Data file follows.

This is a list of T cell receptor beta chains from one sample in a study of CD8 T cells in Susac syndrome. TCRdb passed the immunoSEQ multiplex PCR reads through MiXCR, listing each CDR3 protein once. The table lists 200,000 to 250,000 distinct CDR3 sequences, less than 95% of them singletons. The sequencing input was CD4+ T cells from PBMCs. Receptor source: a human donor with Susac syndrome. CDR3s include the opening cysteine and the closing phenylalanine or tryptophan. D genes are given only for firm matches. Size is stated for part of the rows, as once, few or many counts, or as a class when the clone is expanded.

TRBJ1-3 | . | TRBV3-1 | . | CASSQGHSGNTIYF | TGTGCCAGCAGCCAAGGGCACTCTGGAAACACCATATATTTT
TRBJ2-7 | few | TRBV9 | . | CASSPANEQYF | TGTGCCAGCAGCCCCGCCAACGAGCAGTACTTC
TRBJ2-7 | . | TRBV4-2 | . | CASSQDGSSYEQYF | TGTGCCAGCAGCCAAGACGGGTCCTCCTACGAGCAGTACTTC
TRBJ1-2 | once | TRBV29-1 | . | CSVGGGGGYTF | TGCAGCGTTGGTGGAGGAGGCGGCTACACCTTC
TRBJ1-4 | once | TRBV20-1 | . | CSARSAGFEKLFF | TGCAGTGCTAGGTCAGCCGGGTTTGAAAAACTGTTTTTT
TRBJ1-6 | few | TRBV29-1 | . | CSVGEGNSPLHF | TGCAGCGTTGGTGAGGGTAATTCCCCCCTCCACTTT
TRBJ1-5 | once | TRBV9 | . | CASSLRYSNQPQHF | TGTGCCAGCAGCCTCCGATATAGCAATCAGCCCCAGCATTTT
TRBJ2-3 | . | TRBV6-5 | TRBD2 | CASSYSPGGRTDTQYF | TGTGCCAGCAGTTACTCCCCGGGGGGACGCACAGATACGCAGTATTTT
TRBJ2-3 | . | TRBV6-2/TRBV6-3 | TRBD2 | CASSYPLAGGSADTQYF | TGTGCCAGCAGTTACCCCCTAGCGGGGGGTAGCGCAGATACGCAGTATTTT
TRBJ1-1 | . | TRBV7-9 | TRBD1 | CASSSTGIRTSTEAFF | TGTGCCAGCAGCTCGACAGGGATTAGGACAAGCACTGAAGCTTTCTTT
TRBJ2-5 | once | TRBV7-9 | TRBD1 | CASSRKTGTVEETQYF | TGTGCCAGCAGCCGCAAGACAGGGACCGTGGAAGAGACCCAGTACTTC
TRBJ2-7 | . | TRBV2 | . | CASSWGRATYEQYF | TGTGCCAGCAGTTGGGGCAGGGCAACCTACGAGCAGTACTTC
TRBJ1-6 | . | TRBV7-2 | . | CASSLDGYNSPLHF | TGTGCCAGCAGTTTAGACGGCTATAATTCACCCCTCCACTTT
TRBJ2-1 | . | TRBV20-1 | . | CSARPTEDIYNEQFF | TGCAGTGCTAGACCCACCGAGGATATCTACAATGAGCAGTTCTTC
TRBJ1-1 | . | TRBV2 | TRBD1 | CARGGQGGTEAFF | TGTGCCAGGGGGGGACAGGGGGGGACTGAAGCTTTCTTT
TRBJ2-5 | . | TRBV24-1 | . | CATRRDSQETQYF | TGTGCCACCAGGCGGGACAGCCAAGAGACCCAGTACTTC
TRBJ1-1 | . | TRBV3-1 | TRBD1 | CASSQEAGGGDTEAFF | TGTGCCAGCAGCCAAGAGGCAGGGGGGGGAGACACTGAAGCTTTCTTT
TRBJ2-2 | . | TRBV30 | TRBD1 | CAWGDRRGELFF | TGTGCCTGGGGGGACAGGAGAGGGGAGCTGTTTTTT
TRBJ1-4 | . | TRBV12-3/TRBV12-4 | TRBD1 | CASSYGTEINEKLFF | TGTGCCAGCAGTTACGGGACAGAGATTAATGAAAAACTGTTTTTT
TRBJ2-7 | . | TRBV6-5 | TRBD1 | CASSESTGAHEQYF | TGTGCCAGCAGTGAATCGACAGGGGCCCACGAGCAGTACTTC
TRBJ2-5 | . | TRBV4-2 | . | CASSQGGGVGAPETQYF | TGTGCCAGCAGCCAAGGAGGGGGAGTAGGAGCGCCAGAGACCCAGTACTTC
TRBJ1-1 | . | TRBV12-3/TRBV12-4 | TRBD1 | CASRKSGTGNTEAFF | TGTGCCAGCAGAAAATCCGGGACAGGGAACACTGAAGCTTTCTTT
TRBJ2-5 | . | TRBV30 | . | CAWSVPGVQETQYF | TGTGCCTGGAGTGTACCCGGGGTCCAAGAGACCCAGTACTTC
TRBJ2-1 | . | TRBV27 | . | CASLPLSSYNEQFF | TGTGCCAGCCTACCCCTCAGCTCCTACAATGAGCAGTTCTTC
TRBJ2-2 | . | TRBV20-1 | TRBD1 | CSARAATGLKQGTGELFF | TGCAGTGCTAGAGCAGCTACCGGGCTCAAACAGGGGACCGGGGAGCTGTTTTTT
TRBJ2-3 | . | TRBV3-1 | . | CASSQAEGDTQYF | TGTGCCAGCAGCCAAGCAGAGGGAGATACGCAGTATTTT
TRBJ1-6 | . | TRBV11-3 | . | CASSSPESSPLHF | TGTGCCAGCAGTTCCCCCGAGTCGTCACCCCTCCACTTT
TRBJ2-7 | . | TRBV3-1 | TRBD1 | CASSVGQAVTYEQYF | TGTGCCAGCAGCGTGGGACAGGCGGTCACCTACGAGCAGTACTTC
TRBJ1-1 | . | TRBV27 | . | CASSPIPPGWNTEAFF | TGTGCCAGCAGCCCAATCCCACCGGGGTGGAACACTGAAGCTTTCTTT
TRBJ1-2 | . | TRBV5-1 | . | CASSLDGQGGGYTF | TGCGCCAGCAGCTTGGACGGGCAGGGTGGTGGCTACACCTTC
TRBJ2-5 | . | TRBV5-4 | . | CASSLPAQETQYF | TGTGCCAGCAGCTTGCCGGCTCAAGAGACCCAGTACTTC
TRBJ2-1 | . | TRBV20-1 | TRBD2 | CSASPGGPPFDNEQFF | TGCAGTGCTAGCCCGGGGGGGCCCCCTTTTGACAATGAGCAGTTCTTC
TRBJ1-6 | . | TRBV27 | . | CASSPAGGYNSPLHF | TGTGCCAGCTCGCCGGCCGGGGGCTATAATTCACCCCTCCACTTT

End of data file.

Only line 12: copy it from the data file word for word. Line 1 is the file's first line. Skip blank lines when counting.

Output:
TRBJ2-5 | once | TRBV7-9 | TRBD1 | CASSRKTGTVEETQYF | TGTGCCAGCAGCCGCAAGACAGGGACCGTGGAAGAGACCCAGTACTTC